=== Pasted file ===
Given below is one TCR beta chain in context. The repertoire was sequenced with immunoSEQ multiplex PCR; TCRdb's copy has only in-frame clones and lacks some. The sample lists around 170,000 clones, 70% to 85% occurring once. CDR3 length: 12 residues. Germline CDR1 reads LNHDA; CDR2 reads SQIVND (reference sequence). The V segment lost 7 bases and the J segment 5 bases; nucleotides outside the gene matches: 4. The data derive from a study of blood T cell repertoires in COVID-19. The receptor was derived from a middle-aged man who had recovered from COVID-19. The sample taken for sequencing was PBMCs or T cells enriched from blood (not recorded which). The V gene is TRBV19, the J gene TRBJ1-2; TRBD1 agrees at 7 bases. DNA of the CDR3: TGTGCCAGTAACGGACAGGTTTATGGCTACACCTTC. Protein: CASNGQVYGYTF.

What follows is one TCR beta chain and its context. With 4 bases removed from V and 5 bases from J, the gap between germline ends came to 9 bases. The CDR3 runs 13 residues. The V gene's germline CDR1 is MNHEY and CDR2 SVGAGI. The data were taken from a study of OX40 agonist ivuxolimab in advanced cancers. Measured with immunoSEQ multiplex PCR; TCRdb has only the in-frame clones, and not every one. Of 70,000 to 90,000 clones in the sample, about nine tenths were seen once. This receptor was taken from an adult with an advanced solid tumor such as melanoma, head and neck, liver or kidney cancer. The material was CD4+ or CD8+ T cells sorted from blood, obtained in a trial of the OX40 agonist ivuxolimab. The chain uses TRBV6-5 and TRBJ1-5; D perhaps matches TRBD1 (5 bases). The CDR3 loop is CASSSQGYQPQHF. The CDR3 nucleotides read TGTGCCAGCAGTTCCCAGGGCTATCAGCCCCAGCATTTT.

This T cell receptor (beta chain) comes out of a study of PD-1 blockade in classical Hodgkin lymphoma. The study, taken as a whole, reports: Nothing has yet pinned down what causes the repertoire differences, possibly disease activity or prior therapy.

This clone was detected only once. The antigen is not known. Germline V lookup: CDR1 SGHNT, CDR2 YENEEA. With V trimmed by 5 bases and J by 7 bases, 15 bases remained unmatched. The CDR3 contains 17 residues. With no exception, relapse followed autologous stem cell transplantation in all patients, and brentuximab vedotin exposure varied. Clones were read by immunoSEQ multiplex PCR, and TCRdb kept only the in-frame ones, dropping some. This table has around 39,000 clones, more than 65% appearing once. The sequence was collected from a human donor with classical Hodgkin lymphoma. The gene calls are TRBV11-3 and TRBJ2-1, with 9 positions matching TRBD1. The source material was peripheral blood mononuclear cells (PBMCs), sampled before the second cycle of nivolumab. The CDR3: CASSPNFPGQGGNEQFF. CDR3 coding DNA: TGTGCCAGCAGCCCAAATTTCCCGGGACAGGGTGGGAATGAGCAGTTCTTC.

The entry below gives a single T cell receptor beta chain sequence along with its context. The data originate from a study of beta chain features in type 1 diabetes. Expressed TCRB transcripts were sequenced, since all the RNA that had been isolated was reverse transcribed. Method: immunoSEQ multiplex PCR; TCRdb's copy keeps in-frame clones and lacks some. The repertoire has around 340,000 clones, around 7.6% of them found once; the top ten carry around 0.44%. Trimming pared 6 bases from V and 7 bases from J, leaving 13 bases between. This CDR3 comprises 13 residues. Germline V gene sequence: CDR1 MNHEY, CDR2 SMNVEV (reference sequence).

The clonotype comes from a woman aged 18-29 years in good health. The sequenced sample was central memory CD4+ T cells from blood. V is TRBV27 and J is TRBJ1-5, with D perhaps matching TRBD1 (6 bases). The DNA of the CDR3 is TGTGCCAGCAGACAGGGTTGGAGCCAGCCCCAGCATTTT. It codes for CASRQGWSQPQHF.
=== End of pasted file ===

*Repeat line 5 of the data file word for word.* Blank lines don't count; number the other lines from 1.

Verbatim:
The entry below gives a single T cell receptor beta chain sequence along with its context. The data originate from a study of beta chain features in type 1 diabetes. Expressed TCRB transcripts were sequenced, since all the RNA that had been isolated was reverse transcribed. Method: immunoSEQ multiplex PCR; TCRdb's copy keeps in-frame clones and lacks some. The repertoire has around 340,000 clones, around 7.6% of them found once; the top ten carry around 0.44%. Trimming pared 6 bases from V and 7 bases from J, leaving 13 bases between. This CDR3 comprises 13 residues. Germline V gene sequence: CDR1 MNHEY, CDR2 SMNVEV (reference sequence).